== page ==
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Academic who collected 50 million Facebook profiles: ‘We thought we were doing something normal’

Academic who collected 50 million Facebook profiles: ‘We thought we were doing something normal’


Aleksandr Kogan passed his dataset on to Cambridge Analytica, but now says he is being scapegoated

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The academic at the heart of the Facebook data scandal has said he is being used as a scapegoat by the US tech giant. Aleksandr Kogan, a researcher at Cambridge University, collected a dataset of some tens of millions of Facebook users four years ago using a personality quiz app. Kogan later passed this information on to voter-profiling firm Cambridge Analytica, which claimed (but now denies) that it used the data to craft political ads for President Trump’s 2016 election.

Kogan’s comments, made to BBC Radio 4’s Today program, describe an environment of permissive data-gathering and lax privacy policies. “We thought we were acting perfectly appropriately. We thought we were doing something that was really normal,” Kogan said. “My view is that I’m being basically used as a scapegoat by both Facebook and Cambridge Analytica.”

Kogan said that he was assured by Cambridge Analytica that “thousands and maybe tens of thousands of apps were doing the exact same thing” and that “this was a pretty normal use case of Facebook data.” (Kogan says he handed over information on 30 million users to Cambridge Analytica, although reports from The New York Times and others set this number at 50 million when including profiles with scant information.)

Reports blame Facebook for failing to police who accessed users’ data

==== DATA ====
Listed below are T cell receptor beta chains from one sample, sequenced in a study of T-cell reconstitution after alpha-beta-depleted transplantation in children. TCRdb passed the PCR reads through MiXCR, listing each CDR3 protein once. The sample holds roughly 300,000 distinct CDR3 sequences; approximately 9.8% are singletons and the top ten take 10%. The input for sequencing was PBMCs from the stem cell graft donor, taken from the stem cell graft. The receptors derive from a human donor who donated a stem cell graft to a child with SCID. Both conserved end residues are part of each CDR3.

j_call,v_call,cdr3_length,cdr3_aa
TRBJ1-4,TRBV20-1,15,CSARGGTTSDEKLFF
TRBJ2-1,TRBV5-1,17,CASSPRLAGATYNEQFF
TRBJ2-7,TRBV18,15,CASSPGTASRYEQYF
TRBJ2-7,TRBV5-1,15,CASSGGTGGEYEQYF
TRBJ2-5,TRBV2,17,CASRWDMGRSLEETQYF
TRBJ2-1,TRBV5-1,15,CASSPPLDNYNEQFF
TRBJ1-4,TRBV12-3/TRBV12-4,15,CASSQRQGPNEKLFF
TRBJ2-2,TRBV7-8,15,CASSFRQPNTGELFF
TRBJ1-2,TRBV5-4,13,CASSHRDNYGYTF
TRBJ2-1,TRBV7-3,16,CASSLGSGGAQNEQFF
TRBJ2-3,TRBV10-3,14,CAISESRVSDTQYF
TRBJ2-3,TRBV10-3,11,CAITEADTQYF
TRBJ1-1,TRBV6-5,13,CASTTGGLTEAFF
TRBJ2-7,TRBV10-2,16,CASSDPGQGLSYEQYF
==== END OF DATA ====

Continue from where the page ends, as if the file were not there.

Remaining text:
Facebook says Kogan violated the company’s data policies by using the information he collected for commercial purposes. Between 2007 and 2014, the company gave developers access to its social graph — the map of users’ networks of friends, interests, and likes. But multiple reports say the social network did very little to police this sort of activity, only asking third-parties to sign minimal agreements, and only investigating misuses after they were reported to the company.

One former Facebook employee told The Wall Street Journal that “the main enforcement mechanism was call [developers] and yell at them.” An anonymous app builder who collected information from users over this period told Business Insider he remembers thinking to himself: “Fuck, people will literally give away everything for nothing.”

Industry insiders say the collection and misuse of this data was and is common. But the Cambridge Analytica scandal, which broke this weekend thanks to the testimony of a former employee, Chris Wylie, has shone a spotlight on these practices. This is at least in part because of Cambridge Analytica’s involvement in the 2016 US election, where it served as the data operations team for the Trump campaign. Cambridge Analytica has been the subject of parallel investigations, with an undercover reporter filming CEO Alexander Nix boasting about using bribes and sex workers to entrap politicians. Nix was suspended from the company earlier this week.

Read more: How to use Facebook without giving away your data

Whether or not the Facebook data helped swing the election for Trump is unclear, although experts are skeptical. “I think Cambridge Analytica is a better marketing company than a targeting company,” one academic studying political microtargeting told The Verge this week.

Speaking to Radio 4, Kogan echoed these sentiments, saying Cambridge Analytica had tried to sell “magic” but that its efforts “could have only hurt [Trump’s] campaign.”

“The accuracy of this data has been extremely exaggerated,” said Kogan. “In practice my best guess is that we were six times more likely to get everything wrong about a person as we were to get everything right about a person. I personally don’t think micro-targeting is an effective way to use such datasets.”

But even if microtargeting is not effective, it’s clear that these reports have brought Facebook’s reputation to a new low. The #deletefacebook campaign is in full swing, and even high profile figures like Brian Acton, co-founder of WhatsApp, which Facebook bought in 2014, have joined in. The social network is reportedly under investigation from the FTC, from New York and Massachusetts’ attorneys general, from Canada’s privacy watchdog, and its CEO Mark Zuckerberg has been summoned by UK MPs to answer questions before parliament. Zuckerberg has been notably absent this week, and has yet to make a public statement on the scandal. He’s expected to do so before Thursday evening.